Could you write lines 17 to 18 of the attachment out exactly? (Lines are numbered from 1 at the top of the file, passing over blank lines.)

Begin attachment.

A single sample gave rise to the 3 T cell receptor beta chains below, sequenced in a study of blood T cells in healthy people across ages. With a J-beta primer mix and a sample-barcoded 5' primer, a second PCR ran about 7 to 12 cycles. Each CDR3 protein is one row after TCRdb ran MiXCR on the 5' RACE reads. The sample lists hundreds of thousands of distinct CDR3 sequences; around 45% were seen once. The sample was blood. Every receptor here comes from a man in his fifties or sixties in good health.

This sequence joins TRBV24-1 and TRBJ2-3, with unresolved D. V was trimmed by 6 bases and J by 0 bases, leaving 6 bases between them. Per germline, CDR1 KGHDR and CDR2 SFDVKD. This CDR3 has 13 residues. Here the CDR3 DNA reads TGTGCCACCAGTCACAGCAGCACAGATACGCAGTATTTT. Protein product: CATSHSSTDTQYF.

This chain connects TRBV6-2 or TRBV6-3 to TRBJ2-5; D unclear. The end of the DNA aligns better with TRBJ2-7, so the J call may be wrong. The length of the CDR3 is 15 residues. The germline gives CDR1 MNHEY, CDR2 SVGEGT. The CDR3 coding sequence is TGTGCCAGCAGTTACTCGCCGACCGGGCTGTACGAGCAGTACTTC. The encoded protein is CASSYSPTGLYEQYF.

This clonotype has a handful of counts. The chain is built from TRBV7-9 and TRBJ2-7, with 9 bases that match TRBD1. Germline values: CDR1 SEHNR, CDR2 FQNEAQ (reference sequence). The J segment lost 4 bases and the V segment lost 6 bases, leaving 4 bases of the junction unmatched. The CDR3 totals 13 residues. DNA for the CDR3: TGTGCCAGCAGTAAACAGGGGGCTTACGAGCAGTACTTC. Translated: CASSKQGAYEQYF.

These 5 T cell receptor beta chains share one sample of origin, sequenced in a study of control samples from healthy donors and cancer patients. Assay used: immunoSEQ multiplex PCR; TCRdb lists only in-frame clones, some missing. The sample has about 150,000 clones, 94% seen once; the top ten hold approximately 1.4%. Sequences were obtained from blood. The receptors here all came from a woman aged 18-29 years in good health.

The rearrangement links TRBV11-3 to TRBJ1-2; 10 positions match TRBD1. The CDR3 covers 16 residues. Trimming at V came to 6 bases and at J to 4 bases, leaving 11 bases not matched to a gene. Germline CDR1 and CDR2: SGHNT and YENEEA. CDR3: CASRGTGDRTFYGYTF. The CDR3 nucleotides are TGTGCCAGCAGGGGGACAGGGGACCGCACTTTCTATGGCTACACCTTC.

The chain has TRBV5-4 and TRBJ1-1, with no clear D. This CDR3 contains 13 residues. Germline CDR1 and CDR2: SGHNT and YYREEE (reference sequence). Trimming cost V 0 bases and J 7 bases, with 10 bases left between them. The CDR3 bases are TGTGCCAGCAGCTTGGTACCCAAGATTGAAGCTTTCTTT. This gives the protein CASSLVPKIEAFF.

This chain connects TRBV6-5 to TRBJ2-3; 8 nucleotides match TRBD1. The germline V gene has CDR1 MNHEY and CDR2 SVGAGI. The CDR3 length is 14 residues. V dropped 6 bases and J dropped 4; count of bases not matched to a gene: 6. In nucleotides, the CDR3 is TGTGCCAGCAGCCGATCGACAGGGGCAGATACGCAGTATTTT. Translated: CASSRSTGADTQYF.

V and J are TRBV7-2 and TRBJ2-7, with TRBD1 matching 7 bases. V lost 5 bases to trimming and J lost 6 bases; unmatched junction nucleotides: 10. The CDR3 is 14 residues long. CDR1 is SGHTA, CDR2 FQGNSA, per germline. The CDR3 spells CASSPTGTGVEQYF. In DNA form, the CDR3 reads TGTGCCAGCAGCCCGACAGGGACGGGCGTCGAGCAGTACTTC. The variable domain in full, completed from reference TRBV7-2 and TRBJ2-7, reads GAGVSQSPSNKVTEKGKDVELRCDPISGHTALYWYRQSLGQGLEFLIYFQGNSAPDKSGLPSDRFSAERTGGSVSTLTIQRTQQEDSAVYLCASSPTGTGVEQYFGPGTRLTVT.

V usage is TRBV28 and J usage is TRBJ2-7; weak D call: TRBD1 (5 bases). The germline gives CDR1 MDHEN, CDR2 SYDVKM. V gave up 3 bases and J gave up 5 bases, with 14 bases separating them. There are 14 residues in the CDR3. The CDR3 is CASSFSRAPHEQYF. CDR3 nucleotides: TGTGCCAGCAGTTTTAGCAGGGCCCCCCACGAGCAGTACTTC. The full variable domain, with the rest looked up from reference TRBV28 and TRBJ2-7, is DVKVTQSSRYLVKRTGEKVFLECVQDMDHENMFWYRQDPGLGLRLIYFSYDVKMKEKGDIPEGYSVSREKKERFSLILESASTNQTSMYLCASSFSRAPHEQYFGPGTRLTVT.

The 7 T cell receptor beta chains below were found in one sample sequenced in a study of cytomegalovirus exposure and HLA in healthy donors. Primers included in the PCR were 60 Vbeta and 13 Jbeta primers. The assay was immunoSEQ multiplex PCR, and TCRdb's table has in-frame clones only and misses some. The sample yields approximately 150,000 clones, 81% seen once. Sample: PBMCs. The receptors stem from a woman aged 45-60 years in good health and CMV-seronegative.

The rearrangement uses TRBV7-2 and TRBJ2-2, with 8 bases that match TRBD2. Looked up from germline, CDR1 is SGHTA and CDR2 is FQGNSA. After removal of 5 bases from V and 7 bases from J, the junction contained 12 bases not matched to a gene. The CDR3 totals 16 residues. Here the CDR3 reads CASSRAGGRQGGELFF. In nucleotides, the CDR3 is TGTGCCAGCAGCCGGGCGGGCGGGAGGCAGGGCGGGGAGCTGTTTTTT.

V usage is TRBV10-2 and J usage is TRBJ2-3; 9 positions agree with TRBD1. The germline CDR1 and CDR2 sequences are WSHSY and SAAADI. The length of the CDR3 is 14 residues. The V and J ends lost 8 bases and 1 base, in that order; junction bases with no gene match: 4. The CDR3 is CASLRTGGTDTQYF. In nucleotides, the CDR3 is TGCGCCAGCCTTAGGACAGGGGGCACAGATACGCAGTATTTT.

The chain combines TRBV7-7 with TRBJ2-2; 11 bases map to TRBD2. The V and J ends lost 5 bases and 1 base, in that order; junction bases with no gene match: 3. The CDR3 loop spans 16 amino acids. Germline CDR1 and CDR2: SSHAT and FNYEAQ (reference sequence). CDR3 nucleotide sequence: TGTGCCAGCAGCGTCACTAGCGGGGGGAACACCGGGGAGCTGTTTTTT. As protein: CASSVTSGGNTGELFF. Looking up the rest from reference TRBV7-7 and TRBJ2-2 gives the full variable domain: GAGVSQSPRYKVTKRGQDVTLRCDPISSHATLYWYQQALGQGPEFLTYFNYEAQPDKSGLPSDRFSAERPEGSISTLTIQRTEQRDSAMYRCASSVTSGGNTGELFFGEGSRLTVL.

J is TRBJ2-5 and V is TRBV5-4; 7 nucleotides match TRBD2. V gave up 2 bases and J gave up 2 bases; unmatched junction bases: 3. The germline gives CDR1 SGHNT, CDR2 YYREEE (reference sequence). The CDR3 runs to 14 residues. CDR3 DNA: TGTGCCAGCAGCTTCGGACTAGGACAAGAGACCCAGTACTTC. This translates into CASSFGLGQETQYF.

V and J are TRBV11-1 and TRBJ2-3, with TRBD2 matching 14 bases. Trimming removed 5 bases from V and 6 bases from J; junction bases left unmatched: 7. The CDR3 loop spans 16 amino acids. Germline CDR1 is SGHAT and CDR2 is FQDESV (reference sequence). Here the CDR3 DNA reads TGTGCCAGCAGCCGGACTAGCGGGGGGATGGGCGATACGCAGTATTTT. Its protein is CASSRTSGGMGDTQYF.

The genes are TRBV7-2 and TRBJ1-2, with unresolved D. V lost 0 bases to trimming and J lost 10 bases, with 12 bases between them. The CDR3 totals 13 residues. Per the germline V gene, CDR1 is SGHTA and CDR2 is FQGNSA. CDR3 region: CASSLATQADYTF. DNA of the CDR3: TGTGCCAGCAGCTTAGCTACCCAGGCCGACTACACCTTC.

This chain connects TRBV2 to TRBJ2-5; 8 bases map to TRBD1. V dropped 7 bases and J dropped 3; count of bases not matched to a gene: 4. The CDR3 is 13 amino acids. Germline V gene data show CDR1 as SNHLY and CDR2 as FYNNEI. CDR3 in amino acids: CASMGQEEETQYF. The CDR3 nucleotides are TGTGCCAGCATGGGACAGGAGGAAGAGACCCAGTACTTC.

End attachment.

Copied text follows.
The genes are TRBV7-2 and TRBJ1-2, with unresolved D. V lost 0 bases to trimming and J lost 10 bases, with 12 bases between them. The CDR3 totals 13 residues. Per the germline V gene, CDR1 is SGHTA and CDR2 is FQGNSA. CDR3 region: CASSLATQADYTF. DNA of the CDR3: TGTGCCAGCAGCTTAGCTACCCAGGCCGACTACACCTTC.

This chain connects TRBV2 to TRBJ2-5; 8 bases map to TRBD1. V dropped 7 bases and J dropped 3; count of bases not matched to a gene: 4. The CDR3 is 13 amino acids. Germline V gene data show CDR1 as SNHLY and CDR2 as FYNNEI. CDR3 in amino acids: CASMGQEEETQYF. The CDR3 nucleotides are TGTGCCAGCATGGGACAGGAGGAAGAGACCCAGTACTTC.